Sue Kim Hanson, PhD, Lecture

Every year, The BUSM community convenes to celebrate the life of Sue Kim Hanson, an extraordinary BU Ph.D. student who died tragically with her husband and daughter on September 11, 2001. Sue was born in Los Angeles, California. She spent her early childhood in Korea, returning to Los Angeles at age 6. In 1989 she received a B.A. degree in biology and psychology from the University of California, Berkley. After graduation she worked for Cetus Corporation and was involved with early development of gene amplification by polymerase chain reaction. She moved to Boston and earned a M.A. in medical sciences from Boston University School of Medicine in 1992. After graduation, she joined the laboratory of Dr. Hardy Kornfeld in the Pulmonary Center at BUSM. While in the Kornfeld laboratory, she concurrently entered the Ph.D. program in the Department of Pathology and Laboratory Medicine (immunology track) at BUSM. Sue’s thesis project was an investigation of the role of interleukin-16 in immunity.

On September 11, 2001, Sue was traveling to Los Angeles with her husband, Peter Hanson (BU School of Management ’94) and their two-year-old daughter, Christine Lee, on United Airlines flight 175, the second plane that struck the World Trade Center. Sue was scheduled to defend her dissertation in November of 2001. Her degree was awarded posthumously by unanimous vote of her thesis committee.

The BU community celebrates Sue’s joy for life and passion for discovery by inviting some of the most exciting scientists studying immunology and pulmonary biology to the BU School of Medicine for a lecture in her honor.


2023: Anuradha Ray, PhD, University of Pittsburgh, “Probing the Idiosyncrasies of Severe Asthma.”

2022: Gwendalyn J. Randolph, PhD, Washington University-St. Louis, “Outbound Traffic: The Dissemination of Cells and Molecules in Chronic Inflammatory Disease.”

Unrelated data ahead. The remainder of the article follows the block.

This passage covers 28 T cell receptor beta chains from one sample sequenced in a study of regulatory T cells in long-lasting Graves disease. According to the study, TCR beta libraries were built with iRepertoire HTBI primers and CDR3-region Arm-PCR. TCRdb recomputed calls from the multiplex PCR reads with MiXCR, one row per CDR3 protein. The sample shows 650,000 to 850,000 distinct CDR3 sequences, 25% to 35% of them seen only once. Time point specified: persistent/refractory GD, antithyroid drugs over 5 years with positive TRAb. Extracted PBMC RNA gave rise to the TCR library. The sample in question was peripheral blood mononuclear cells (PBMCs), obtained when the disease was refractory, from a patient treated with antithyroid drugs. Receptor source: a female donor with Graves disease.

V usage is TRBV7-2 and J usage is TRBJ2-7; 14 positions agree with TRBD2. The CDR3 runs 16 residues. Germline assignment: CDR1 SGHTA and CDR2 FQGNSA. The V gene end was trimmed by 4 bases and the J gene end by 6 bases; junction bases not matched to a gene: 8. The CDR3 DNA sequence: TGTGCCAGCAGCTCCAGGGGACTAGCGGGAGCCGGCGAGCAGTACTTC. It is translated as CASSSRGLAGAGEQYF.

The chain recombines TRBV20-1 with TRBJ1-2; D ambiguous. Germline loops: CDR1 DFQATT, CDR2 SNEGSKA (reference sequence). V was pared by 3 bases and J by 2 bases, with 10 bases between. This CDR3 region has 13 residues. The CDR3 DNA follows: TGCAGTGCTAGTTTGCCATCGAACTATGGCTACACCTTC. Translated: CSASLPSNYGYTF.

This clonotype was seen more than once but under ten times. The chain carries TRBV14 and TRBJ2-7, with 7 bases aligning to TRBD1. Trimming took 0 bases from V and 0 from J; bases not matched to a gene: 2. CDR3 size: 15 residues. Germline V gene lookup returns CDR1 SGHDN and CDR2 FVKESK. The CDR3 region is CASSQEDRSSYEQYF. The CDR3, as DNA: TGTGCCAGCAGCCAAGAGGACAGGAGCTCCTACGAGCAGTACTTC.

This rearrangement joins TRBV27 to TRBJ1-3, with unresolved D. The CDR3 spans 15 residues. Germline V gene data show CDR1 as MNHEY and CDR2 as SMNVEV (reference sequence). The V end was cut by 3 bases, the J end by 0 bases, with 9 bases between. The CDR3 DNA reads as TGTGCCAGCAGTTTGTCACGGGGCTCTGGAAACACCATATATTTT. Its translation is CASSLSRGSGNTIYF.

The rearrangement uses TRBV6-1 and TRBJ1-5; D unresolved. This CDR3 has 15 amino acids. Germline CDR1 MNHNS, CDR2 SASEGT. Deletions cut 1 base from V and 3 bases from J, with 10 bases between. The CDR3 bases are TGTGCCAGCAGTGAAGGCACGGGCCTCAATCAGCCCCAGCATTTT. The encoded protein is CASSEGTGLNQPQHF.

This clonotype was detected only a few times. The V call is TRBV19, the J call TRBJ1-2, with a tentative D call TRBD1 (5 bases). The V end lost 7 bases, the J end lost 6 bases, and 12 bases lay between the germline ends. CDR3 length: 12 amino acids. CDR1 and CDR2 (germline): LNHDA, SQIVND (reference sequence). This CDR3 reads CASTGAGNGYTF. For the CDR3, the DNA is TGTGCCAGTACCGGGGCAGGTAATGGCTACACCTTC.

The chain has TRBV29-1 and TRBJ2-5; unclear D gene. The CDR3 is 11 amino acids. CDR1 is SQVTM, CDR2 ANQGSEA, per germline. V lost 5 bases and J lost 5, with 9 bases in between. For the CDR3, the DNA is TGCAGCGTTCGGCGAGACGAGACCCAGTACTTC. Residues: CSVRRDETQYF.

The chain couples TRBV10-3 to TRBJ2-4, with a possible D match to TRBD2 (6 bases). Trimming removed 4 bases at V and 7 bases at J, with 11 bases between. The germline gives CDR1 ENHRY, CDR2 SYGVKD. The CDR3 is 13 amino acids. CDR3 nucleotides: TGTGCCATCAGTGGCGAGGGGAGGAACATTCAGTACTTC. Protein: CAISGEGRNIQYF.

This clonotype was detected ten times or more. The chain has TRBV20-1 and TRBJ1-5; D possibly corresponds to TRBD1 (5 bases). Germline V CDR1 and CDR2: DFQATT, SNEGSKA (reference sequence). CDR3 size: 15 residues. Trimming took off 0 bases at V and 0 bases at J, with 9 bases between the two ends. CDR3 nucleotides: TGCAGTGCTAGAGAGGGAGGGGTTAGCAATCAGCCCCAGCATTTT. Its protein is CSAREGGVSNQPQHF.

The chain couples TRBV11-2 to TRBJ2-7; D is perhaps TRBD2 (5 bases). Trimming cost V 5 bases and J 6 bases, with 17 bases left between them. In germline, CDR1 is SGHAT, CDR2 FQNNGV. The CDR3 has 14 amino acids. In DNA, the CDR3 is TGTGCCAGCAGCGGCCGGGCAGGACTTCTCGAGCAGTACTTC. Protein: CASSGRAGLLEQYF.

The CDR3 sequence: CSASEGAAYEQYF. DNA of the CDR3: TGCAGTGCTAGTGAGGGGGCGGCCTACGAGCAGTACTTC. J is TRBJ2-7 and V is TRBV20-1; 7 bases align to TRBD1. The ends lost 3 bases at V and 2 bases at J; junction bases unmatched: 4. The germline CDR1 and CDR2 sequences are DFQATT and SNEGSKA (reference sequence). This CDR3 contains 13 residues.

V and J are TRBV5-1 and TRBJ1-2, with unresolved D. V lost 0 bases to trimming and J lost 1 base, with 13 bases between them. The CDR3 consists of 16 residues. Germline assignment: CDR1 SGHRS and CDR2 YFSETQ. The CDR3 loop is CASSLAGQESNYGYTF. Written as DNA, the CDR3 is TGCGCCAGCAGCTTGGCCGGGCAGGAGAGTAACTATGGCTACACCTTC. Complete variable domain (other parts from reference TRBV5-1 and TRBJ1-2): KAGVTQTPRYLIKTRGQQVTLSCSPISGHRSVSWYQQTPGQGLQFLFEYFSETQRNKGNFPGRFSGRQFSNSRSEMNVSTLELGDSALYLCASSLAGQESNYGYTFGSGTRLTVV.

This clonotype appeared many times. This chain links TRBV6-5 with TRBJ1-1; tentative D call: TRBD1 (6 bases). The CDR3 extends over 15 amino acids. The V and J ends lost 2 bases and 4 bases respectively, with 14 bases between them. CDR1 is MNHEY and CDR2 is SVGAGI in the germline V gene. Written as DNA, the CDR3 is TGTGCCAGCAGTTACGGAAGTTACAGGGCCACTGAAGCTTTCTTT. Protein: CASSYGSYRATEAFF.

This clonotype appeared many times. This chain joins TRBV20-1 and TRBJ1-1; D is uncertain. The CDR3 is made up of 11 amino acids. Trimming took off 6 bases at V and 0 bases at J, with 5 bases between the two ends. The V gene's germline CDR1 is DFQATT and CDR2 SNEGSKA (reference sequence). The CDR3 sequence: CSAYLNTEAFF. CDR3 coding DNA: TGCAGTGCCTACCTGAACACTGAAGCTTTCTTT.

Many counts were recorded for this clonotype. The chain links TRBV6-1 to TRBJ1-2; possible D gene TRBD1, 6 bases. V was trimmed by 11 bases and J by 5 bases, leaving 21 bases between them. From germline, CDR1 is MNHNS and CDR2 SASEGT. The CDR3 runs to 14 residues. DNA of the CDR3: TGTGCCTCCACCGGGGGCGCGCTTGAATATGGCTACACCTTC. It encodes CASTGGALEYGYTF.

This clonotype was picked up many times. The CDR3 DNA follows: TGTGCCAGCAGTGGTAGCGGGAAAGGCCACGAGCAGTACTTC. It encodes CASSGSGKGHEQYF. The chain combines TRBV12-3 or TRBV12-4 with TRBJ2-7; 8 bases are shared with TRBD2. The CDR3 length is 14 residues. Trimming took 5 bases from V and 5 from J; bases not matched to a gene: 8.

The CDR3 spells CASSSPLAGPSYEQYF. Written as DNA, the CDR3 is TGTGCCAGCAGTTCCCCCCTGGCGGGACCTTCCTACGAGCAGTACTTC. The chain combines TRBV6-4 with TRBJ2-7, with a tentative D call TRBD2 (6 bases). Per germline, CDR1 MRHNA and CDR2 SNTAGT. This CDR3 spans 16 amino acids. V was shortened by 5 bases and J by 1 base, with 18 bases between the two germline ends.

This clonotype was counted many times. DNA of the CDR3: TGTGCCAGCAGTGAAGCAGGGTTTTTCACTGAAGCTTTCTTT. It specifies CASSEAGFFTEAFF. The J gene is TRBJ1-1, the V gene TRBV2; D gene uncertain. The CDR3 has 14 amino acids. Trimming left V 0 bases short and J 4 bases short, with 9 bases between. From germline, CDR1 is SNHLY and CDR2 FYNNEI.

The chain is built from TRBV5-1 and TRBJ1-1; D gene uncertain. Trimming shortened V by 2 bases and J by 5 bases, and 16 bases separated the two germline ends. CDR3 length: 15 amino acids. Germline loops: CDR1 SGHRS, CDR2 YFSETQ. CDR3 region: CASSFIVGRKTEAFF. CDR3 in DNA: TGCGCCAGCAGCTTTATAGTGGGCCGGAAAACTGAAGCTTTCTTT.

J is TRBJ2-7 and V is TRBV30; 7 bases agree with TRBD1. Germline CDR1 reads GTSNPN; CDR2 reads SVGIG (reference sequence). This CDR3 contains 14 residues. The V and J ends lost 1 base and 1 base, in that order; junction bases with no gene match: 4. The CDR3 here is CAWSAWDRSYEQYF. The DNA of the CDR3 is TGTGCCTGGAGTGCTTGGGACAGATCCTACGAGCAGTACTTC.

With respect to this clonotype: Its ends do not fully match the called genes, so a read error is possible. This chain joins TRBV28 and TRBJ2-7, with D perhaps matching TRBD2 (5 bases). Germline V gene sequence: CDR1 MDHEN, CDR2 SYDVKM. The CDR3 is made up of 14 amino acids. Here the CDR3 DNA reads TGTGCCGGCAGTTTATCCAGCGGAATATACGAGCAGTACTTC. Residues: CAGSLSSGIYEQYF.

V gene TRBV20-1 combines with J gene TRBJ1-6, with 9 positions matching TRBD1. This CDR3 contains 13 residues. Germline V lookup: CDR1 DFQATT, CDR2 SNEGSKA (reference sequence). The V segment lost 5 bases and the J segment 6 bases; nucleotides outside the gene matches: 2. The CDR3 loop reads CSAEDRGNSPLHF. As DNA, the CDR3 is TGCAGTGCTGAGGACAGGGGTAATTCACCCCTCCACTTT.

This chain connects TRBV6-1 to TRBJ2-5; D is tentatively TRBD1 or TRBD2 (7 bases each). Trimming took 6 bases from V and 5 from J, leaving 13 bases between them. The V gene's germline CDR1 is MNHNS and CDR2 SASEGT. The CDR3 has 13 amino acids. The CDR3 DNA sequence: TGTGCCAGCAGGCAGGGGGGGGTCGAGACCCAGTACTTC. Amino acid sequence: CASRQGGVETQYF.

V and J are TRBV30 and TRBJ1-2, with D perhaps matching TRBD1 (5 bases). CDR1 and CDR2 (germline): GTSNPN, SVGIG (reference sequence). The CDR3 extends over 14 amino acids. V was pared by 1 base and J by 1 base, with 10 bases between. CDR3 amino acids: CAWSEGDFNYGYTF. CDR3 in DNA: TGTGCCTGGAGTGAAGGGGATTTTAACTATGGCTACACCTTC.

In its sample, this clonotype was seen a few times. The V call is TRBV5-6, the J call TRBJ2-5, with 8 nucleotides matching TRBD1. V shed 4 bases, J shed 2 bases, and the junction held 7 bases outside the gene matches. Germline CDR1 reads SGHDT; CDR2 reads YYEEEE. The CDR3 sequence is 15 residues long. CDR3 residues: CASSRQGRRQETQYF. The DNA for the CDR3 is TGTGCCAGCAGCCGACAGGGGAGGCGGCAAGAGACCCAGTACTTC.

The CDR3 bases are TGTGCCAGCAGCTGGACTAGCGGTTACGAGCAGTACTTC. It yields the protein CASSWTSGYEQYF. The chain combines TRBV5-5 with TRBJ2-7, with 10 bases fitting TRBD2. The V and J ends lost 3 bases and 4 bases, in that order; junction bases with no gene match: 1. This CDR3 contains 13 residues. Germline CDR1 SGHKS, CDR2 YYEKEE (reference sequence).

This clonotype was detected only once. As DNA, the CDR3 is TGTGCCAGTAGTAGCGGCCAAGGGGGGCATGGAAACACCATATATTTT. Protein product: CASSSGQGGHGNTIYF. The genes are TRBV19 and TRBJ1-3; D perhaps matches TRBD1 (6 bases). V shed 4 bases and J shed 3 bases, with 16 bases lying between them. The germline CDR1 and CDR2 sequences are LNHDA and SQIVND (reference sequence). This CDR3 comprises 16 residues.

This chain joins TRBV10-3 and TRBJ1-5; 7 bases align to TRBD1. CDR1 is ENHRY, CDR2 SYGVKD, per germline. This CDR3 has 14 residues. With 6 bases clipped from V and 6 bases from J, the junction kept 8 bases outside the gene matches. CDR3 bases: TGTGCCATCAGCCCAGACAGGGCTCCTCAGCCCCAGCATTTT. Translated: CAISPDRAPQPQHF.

2021: Kate A. Fitzgerald, PhD, University of Massachusetts, “Nucleic Acid Sensing Pathways; the Good the Bad and the Ugly.”

2020: Akiko Iwasaki, PhD, Yale University, “Immune Response to SARS-CoV-2.”

2019: Anne Sperling, PhD, University of Chicago

2018: Charles Dinarello, MD, PhD, University of Colorado, “Multifaceted Functions of the PD-1 Pathway.”

2017: Arlene Sharpe, MD, PhD, Harvard University, “Multifaceted Functions of the PD-1 Pathway.”

2016: Manolis Pasparakis, PhD, University of Cologne, “RIPK1 in Cell Death and Inflammation.”

2015: Jean-Laurent Casanova, MD, PhD, Rockefeller University, “Toward a Genetic Theory of Childhood Infectious Diseases.”

2014: Jack Elias, MD, Brown University, “New Concepts in Asthma – From Mouse to Man and Back Again.”

2013: Richard Locksley, MD, University of California San Francisco, “Exploring Allergic Immunity – New Cells, New Pathways.”

2012: Ruslan Medzhitov, PhD, Yale University, “Host Defense Strategies.”

2011: Brigitta Stockinger, PhD, National Institute of Medical Research in London, “Regulation of Interleukin-17 Mediated Immune Responses: From Controlled Inflammation to Autoimmunity.”

2010: Dan Littman, MD, PhD, New York University

2009: Luke O’Neill, PhD, Trinity College Dublin

2008: Laurie Glimcher, MD, Harvard School of Public Health

2007: Tom Maniatis, PhD, Harvard University

2006: Jonathan W. Yewdall, MD, PhD, National Institute of Allergy and Infectious Diseases

2005: Peter C. Doherty, PhD, University of Melbourne

2004: Arthur Weiss, MD, PhD, of California

2003: William E. Paul, MD, National Institute of Allergy and Infectious Diseases

2002: Brian Seed, PhD, Harvard Medical School

The Sue Kim Hanson Lectures are presented by the Pulmonary Center in conjunction with Medical Grand Rounds, supported by many generous contributions to the Sue Kim Hanson Lectureship Fund. We are very grateful to those who have supported this lectureship.